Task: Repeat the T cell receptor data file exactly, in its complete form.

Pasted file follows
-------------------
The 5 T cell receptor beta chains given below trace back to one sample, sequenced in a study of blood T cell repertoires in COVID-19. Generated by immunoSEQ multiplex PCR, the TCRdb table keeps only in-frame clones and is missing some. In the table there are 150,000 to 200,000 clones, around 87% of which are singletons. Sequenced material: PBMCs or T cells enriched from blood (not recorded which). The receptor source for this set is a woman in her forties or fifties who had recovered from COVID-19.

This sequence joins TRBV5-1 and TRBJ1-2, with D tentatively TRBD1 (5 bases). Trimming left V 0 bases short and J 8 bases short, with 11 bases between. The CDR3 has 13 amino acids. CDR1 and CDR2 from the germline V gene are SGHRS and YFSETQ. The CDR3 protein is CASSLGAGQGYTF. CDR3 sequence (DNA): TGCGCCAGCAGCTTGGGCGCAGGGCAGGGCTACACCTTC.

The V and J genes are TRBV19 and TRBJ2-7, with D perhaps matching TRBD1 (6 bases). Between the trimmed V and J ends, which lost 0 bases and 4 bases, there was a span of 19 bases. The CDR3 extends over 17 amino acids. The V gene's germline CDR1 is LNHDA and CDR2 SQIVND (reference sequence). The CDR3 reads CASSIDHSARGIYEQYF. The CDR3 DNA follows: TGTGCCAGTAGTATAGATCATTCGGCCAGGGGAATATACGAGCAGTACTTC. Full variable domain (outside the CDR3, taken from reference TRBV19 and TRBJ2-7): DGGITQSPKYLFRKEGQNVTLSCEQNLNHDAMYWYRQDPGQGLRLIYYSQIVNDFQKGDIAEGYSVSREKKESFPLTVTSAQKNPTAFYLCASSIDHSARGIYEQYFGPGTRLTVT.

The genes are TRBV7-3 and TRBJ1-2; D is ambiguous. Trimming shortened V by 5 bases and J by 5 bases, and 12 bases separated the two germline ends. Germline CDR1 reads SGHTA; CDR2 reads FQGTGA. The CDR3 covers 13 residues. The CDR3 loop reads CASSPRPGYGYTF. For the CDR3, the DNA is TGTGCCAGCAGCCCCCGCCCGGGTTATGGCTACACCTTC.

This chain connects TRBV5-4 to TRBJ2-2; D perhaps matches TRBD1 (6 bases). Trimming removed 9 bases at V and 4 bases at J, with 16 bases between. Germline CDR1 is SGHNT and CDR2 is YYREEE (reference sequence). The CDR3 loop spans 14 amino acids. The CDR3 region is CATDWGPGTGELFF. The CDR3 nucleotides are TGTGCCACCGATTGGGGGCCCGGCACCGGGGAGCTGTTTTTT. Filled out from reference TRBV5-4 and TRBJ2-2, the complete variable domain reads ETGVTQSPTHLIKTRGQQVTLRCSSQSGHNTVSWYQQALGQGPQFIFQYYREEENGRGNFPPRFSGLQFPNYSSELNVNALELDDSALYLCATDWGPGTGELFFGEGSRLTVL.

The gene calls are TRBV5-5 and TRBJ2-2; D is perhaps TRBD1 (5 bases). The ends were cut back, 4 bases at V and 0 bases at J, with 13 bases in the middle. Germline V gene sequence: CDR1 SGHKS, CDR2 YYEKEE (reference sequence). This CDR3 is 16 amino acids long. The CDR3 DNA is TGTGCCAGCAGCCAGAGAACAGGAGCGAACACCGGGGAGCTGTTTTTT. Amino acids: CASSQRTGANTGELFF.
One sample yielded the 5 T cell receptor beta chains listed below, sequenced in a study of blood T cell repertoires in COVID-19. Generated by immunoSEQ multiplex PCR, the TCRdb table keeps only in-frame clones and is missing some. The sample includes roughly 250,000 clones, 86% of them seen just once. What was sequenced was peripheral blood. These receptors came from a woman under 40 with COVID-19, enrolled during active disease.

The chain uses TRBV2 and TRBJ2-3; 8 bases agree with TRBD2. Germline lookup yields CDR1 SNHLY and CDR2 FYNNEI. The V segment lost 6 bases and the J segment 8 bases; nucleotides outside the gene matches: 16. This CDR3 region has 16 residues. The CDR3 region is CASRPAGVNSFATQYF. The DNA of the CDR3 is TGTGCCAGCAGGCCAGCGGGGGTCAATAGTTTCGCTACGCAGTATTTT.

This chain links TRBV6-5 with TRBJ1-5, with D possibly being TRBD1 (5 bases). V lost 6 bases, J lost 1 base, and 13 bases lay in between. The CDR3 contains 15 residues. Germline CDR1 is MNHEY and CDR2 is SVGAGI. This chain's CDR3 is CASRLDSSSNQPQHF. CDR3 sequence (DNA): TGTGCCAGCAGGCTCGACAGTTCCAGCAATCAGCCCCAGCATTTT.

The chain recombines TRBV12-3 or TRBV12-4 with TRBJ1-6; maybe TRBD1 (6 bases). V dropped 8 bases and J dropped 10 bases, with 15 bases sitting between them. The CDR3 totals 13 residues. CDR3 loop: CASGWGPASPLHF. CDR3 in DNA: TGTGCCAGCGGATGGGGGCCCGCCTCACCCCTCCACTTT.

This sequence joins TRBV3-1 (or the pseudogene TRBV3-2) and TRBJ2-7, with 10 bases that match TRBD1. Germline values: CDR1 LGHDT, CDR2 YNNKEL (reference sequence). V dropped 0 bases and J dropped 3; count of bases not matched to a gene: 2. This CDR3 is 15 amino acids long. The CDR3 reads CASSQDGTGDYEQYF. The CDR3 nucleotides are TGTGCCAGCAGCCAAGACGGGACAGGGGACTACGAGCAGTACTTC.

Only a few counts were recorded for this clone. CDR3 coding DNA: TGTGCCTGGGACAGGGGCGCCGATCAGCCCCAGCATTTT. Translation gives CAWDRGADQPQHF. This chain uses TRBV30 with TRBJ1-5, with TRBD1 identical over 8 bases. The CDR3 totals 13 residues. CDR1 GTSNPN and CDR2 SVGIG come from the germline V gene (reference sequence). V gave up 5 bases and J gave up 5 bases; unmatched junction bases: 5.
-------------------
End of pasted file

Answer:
The 5 T cell receptor beta chains given below trace back to one sample, sequenced in a study of blood T cell repertoires in COVID-19. Generated by immunoSEQ multiplex PCR, the TCRdb table keeps only in-frame clones and is missing some. In the table there are 150,000 to 200,000 clones, around 87% of which are singletons. Sequenced material: PBMCs or T cells enriched from blood (not recorded which). The receptor source for this set is a woman in her forties or fifties who had recovered from COVID-19.

This sequence joins TRBV5-1 and TRBJ1-2, with D tentatively TRBD1 (5 bases). Trimming left V 0 bases short and J 8 bases short, with 11 bases between. The CDR3 has 13 amino acids. CDR1 and CDR2 from the germline V gene are SGHRS and YFSETQ. The CDR3 protein is CASSLGAGQGYTF. CDR3 sequence (DNA): TGCGCCAGCAGCTTGGGCGCAGGGCAGGGCTACACCTTC.

The V and J genes are TRBV19 and TRBJ2-7, with D perhaps matching TRBD1 (6 bases). Between the trimmed V and J ends, which lost 0 bases and 4 bases, there was a span of 19 bases. The CDR3 extends over 17 amino acids. The V gene's germline CDR1 is LNHDA and CDR2 SQIVND (reference sequence). The CDR3 reads CASSIDHSARGIYEQYF. The CDR3 DNA follows: TGTGCCAGTAGTATAGATCATTCGGCCAGGGGAATATACGAGCAGTACTTC. Full variable domain (outside the CDR3, taken from reference TRBV19 and TRBJ2-7): DGGITQSPKYLFRKEGQNVTLSCEQNLNHDAMYWYRQDPGQGLRLIYYSQIVNDFQKGDIAEGYSVSREKKESFPLTVTSAQKNPTAFYLCASSIDHSARGIYEQYFGPGTRLTVT.

The genes are TRBV7-3 and TRBJ1-2; D is ambiguous. Trimming shortened V by 5 bases and J by 5 bases, and 12 bases separated the two germline ends. Germline CDR1 reads SGHTA; CDR2 reads FQGTGA. The CDR3 covers 13 residues. The CDR3 loop reads CASSPRPGYGYTF. For the CDR3, the DNA is TGTGCCAGCAGCCCCCGCCCGGGTTATGGCTACACCTTC.

This chain connects TRBV5-4 to TRBJ2-2; D perhaps matches TRBD1 (6 bases). Trimming removed 9 bases at V and 4 bases at J, with 16 bases between. Germline CDR1 is SGHNT and CDR2 is YYREEE (reference sequence). The CDR3 loop spans 14 amino acids. The CDR3 region is CATDWGPGTGELFF. The CDR3 nucleotides are TGTGCCACCGATTGGGGGCCCGGCACCGGGGAGCTGTTTTTT. Filled out from reference TRBV5-4 and TRBJ2-2, the complete variable domain reads ETGVTQSPTHLIKTRGQQVTLRCSSQSGHNTVSWYQQALGQGPQFIFQYYREEENGRGNFPPRFSGLQFPNYSSELNVNALELDDSALYLCATDWGPGTGELFFGEGSRLTVL.

The gene calls are TRBV5-5 and TRBJ2-2; D is perhaps TRBD1 (5 bases). The ends were cut back, 4 bases at V and 0 bases at J, with 13 bases in the middle. Germline V gene sequence: CDR1 SGHKS, CDR2 YYEKEE (reference sequence). This CDR3 is 16 amino acids long. The CDR3 DNA is TGTGCCAGCAGCCAGAGAACAGGAGCGAACACCGGGGAGCTGTTTTTT. Amino acids: CASSQRTGANTGELFF.
One sample yielded the 5 T cell receptor beta chains listed below, sequenced in a study of blood T cell repertoires in COVID-19. Generated by immunoSEQ multiplex PCR, the TCRdb table keeps only in-frame clones and is missing some. The sample includes roughly 250,000 clones, 86% of them seen just once. What was sequenced was peripheral blood. These receptors came from a woman under 40 with COVID-19, enrolled during active disease.

The chain uses TRBV2 and TRBJ2-3; 8 bases agree with TRBD2. Germline lookup yields CDR1 SNHLY and CDR2 FYNNEI. The V segment lost 6 bases and the J segment 8 bases; nucleotides outside the gene matches: 16. This CDR3 region has 16 residues. The CDR3 region is CASRPAGVNSFATQYF. The DNA of the CDR3 is TGTGCCAGCAGGCCAGCGGGGGTCAATAGTTTCGCTACGCAGTATTTT.

This chain links TRBV6-5 with TRBJ1-5, with D possibly being TRBD1 (5 bases). V lost 6 bases, J lost 1 base, and 13 bases lay in between. The CDR3 contains 15 residues. Germline CDR1 is MNHEY and CDR2 is SVGAGI. This chain's CDR3 is CASRLDSSSNQPQHF. CDR3 sequence (DNA): TGTGCCAGCAGGCTCGACAGTTCCAGCAATCAGCCCCAGCATTTT.

The chain recombines TRBV12-3 or TRBV12-4 with TRBJ1-6; maybe TRBD1 (6 bases). V dropped 8 bases and J dropped 10 bases, with 15 bases sitting between them. The CDR3 totals 13 residues. CDR3 loop: CASGWGPASPLHF. CDR3 in DNA: TGTGCCAGCGGATGGGGGCCCGCCTCACCCCTCCACTTT.

This sequence joins TRBV3-1 (or the pseudogene TRBV3-2) and TRBJ2-7, with 10 bases that match TRBD1. Germline values: CDR1 LGHDT, CDR2 YNNKEL (reference sequence). V dropped 0 bases and J dropped 3; count of bases not matched to a gene: 2. This CDR3 is 15 amino acids long. The CDR3 reads CASSQDGTGDYEQYF. The CDR3 nucleotides are TGTGCCAGCAGCCAAGACGGGACAGGGGACTACGAGCAGTACTTC.

Only a few counts were recorded for this clone. CDR3 coding DNA: TGTGCCTGGGACAGGGGCGCCGATCAGCCCCAGCATTTT. Translation gives CAWDRGADQPQHF. This chain uses TRBV30 with TRBJ1-5, with TRBD1 identical over 8 bases. The CDR3 totals 13 residues. CDR1 GTSNPN and CDR2 SVGIG come from the germline V gene (reference sequence). V gave up 5 bases and J gave up 5 bases; unmatched junction bases: 5.